Mind games of two level-headed geniuses
Guy Ritchie’s sequel to 2009’s Sherlock Holmes doesn’t disappoint. It adds more depth to Holmes. Based on Arthur Conan Doyle’s The Final Problem, the film follows Holmes as he battles a Victorian megalomaniac who poses a bigger threat than Lord Blackwood did in the first film. Yet, Jared Harris’ Professor Moriarty is less convincing when compared to Mark Strong’s Lord Blackwood. Swedish star, Noomi Rapace plays Simza, a Parisian fortune-telling gypsy who despite her entertaining sword fights doesn’t match up to Irene Adler from the first film.
While I initially chose not to compare the sequel and the prequel, I felt both films weren’t in the same level. While the first film was in the true Guy Ritchie essence, the second one becomes something that today’s influenced directors would do. Ritchie does dabble in eye candy CGI which he uses extensively in the penultimate forest battle that features Robert Downey Jr. and Jude Law sprinting in slow motion as bullets and bombs graze past them, and splinters of wood erupt from the trees.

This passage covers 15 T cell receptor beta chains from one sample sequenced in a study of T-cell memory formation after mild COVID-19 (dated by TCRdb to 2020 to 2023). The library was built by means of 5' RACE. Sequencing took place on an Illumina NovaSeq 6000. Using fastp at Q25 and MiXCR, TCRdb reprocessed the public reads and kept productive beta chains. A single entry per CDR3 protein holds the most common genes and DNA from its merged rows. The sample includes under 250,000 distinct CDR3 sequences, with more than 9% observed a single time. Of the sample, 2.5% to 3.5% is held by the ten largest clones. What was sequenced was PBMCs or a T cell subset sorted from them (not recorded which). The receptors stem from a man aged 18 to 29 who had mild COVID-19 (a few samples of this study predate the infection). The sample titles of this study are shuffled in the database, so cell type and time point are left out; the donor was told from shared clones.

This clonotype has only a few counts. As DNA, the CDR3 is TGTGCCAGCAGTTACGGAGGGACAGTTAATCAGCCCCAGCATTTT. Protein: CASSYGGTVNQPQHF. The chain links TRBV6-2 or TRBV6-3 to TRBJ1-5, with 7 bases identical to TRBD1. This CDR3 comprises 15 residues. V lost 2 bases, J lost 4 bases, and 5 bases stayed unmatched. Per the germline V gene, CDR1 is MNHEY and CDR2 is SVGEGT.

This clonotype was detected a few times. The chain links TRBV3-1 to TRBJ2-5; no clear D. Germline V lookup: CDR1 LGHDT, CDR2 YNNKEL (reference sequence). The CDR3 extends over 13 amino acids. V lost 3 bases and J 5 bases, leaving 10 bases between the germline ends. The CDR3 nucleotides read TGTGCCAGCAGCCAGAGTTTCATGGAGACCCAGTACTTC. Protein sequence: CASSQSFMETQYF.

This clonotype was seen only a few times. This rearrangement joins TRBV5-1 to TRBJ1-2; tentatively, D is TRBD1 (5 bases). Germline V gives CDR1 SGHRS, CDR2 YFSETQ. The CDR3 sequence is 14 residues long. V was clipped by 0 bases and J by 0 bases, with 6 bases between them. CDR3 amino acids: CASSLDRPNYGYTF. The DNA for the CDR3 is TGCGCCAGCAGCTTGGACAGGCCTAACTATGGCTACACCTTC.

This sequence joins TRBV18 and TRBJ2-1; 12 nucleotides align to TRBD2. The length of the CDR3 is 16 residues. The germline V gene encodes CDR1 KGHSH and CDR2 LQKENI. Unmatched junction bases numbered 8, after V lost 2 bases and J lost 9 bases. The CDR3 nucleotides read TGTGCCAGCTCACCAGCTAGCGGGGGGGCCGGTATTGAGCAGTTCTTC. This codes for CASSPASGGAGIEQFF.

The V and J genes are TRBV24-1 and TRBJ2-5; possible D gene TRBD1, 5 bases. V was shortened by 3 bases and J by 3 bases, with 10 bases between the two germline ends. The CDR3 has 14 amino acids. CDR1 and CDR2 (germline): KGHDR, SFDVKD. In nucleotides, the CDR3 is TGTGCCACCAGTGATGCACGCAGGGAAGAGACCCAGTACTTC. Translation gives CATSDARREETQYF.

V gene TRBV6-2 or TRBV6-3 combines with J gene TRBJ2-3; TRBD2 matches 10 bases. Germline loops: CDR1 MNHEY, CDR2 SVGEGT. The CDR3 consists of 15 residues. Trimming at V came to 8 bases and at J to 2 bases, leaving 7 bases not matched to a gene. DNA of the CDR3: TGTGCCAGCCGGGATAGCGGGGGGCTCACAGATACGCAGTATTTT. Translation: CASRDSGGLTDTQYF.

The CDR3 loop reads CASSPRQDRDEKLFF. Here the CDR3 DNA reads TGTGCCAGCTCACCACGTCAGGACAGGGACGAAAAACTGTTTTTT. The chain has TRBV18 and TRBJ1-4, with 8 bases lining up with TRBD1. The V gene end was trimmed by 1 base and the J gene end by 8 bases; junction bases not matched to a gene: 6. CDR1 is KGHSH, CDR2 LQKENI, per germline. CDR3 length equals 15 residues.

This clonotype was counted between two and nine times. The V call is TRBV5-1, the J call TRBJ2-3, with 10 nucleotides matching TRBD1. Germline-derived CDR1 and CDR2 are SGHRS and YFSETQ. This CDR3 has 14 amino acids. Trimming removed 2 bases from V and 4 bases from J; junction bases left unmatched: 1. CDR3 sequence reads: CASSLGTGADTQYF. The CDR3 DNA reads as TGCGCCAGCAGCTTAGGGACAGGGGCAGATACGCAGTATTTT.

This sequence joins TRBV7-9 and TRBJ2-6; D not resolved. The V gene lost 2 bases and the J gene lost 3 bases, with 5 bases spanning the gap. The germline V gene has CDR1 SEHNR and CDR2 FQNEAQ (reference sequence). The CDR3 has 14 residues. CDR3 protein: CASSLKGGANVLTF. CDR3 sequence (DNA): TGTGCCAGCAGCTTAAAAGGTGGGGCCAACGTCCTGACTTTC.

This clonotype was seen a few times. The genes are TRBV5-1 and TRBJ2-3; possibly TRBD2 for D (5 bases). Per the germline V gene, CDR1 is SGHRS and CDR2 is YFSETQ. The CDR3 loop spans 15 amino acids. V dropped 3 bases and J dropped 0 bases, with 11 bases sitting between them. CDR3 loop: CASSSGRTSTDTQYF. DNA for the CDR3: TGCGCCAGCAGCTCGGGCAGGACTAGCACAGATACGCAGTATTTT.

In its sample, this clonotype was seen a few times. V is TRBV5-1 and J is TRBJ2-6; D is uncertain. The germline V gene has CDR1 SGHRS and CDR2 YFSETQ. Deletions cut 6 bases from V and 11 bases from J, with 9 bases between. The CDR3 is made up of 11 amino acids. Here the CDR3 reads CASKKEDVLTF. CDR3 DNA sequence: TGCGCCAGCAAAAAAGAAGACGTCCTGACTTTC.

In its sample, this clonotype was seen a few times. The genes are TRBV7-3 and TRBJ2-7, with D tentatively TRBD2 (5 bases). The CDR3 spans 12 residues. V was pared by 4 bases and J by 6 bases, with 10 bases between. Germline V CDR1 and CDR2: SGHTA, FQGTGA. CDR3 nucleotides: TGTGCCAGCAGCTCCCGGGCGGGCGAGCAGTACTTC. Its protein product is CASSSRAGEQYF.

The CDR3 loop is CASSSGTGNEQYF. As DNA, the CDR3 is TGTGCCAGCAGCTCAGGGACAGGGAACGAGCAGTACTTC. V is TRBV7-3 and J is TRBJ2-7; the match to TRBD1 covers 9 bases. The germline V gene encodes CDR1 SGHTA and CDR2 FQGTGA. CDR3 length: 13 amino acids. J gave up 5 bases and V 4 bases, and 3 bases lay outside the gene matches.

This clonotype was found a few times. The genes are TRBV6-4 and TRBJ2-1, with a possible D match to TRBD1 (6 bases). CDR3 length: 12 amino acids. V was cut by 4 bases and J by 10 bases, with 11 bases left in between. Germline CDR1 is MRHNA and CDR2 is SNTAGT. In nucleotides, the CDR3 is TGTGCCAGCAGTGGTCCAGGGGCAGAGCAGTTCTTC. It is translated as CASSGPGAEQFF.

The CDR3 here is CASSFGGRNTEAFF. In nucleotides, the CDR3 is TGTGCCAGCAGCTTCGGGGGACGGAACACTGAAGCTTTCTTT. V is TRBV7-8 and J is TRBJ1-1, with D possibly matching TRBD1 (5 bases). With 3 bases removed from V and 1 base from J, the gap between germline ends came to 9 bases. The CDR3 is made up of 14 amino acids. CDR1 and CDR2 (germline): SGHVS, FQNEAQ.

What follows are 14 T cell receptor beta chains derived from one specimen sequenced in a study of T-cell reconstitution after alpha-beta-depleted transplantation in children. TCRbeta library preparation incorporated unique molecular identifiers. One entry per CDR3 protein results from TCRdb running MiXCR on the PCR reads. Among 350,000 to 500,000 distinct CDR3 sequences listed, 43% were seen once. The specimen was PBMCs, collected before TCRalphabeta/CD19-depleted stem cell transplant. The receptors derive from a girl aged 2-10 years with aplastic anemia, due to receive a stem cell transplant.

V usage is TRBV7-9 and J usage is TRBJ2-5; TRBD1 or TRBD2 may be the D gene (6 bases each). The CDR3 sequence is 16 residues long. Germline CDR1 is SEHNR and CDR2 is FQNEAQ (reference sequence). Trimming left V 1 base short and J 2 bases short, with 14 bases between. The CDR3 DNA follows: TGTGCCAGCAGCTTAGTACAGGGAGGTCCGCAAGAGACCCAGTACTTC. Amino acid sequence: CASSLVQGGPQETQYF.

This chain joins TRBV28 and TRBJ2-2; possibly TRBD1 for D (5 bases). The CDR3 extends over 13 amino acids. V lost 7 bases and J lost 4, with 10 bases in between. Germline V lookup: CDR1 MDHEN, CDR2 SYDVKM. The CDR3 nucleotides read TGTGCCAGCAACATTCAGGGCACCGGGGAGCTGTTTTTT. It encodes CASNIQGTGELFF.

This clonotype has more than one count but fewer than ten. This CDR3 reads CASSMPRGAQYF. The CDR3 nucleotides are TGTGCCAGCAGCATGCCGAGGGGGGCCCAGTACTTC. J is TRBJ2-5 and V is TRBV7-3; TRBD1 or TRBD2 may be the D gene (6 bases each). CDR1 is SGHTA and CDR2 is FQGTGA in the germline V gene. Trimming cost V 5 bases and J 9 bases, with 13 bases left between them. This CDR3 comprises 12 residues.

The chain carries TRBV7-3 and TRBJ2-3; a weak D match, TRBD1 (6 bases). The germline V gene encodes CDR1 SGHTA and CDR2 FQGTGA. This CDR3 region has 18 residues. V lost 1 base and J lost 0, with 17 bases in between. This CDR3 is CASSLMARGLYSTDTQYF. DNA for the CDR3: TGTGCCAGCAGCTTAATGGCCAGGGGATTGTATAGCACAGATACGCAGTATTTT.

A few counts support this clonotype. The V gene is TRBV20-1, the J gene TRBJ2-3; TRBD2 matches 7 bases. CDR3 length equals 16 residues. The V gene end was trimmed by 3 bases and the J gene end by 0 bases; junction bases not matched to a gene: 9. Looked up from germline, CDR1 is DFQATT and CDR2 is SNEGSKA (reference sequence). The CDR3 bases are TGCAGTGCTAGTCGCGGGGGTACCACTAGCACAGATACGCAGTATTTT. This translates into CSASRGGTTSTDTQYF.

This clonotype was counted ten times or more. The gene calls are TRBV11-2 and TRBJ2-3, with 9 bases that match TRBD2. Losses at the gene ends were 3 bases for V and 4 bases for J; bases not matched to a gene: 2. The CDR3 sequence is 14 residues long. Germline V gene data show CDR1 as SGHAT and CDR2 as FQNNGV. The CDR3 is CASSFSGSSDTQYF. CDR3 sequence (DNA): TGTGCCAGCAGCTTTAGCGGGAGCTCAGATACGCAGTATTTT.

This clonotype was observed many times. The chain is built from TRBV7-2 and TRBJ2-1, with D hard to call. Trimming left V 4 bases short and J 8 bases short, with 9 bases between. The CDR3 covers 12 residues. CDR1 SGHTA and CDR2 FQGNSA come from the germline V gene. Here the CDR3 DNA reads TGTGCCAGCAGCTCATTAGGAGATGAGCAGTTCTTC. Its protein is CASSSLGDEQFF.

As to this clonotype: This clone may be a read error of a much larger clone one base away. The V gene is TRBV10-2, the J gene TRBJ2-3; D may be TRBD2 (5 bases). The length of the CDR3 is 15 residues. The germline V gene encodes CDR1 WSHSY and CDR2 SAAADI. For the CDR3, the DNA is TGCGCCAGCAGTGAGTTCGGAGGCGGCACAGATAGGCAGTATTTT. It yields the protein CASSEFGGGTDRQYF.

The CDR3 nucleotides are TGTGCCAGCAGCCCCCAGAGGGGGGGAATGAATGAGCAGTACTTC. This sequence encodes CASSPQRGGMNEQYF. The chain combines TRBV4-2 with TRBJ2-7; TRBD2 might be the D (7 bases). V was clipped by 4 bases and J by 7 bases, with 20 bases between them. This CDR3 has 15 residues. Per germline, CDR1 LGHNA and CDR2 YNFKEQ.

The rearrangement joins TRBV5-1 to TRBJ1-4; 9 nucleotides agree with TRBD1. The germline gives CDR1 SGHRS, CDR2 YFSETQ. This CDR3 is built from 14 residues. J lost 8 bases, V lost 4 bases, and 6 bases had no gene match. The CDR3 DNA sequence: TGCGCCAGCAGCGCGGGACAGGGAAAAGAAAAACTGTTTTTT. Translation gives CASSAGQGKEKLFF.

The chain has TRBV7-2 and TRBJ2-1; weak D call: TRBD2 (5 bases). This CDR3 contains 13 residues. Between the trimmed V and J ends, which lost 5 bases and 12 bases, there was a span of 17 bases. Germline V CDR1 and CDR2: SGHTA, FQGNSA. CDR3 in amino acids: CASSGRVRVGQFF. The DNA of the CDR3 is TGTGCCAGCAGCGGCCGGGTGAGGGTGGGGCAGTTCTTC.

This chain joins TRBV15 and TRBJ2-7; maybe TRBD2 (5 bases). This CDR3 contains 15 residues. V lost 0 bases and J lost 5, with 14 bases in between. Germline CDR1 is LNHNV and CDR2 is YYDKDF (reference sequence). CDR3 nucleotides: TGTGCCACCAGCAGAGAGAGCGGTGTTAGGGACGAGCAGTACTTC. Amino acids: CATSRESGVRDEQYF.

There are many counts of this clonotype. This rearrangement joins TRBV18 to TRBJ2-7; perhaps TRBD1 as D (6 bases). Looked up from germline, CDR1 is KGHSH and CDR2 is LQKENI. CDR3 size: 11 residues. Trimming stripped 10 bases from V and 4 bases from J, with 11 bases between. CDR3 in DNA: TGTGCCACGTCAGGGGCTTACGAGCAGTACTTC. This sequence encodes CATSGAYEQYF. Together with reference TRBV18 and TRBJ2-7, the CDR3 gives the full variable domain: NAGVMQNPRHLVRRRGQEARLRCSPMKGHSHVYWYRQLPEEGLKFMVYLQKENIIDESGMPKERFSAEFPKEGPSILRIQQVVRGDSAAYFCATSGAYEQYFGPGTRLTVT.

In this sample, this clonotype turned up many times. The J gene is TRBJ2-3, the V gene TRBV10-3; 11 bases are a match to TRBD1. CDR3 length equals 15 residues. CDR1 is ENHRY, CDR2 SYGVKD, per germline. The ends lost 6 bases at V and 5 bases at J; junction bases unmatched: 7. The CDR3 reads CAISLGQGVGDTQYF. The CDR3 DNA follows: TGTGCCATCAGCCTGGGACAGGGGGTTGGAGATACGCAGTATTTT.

Downey Jr.’s Sherlock Holmes is portrayed as a fashion designer and a horticulturist. When did this bohemian detective ever become socially enthusiastic? And the scenes having him dress as a woman are mere gags. They don’t appeal much and when they do, they’re in lesser portions. One of the highlights of the first film, the bromance (brotherly romance) is least exploited.
Ritchie ensures upfront that this film is rather more serious when compared to the prequel. From tough fisticuffs to tougher gunfire, Sherlock Holmes: A Game of Shadows is in its own way a good film. Running for two hours, the film doesn’t fail to entertain you. It’s just that you don’t get what the first film gave you – sheer delight.
I’m telling you again – this is a good film, and a darker sequel.